The ecomomy of the modern United States began its development with the European colonization of North America. This included several European countries, but was primarily conducted by the English. At the time the colonization began, neither the British political system or capitalism itself had been fully developed. The first two colonies (Jamestown in Virginia and Plymouth in Massachusetts) served as prototypes for the two competing economic system that would develop in North and South. Plymouth was founded by religious dissenters influenced by Calvinist theology which had decided views on economic success. The Northern economy developed on the basis of small family farms and handicrafts. British legislation restricted manufacturing. The South developed on the basis of plantation agriculture andc slave labor. Unlike the Spanish Empire, they produced little gold and silver, but in the long run generated far greater wealth. Only a few years after the colonies were established, living conditions for average people weee highrr than in the nother country. And in Britain both the modern English constitution and the capitalist system had evolved by the turn-of-the 18th century. Both were of enormous influence on America. The two differed models of economic developed survived the Revolution and became a dividing line of regional politics in the early years of the Republic. The independent farming and handicraft economy of the north layed the foundation for the industrial revolution. The invention of the cotton gin made possible the expansion of the plantation system in the South. Export earings from cotton helped finance the industrialization of the north. The eventual ecomomic direction of the United States was determined by the Civil War and settled in large measure by the superior capital and industrial resources of the Northern states. After the Civil War, the United States began a rapid period of industrial expansion which made it the worlds largest industrial power as well as the greatest agricultural producer. The United States developed ever more complex economic and capital institutions to accomodate its industrial expansion. The system was essentially laize faire or ecomonic growth with mimimal taxation and government regulation. The Government did promote economic growth in many ways such as land grants to rail road compsnies. With the rise of the Progressive Movement in the late-19th century, that involvement has expanded.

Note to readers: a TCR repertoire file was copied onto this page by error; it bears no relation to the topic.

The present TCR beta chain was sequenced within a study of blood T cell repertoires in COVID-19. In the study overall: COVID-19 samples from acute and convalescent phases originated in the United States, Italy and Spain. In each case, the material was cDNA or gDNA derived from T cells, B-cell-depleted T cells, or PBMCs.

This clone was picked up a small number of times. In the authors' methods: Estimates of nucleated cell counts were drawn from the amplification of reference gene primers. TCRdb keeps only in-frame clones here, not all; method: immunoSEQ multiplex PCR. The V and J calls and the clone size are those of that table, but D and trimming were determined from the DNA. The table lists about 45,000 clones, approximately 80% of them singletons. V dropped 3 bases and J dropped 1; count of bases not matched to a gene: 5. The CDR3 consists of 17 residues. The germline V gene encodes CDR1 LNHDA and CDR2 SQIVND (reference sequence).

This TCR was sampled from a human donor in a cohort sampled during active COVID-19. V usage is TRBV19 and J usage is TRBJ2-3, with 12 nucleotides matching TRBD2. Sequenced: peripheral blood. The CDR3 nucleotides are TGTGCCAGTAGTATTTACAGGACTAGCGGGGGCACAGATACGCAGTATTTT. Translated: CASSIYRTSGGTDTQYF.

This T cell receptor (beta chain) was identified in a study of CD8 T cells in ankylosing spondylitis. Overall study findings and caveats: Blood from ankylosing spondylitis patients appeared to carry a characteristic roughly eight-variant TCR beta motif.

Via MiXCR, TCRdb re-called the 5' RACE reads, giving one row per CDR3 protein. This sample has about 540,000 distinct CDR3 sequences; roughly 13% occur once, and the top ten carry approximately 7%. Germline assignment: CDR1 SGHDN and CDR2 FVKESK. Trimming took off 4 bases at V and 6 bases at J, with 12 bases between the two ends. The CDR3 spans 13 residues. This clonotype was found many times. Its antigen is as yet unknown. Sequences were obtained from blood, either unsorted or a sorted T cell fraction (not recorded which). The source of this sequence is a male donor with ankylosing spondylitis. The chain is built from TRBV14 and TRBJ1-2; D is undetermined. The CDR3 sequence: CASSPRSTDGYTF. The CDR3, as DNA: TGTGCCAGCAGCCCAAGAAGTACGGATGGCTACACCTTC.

Monetary History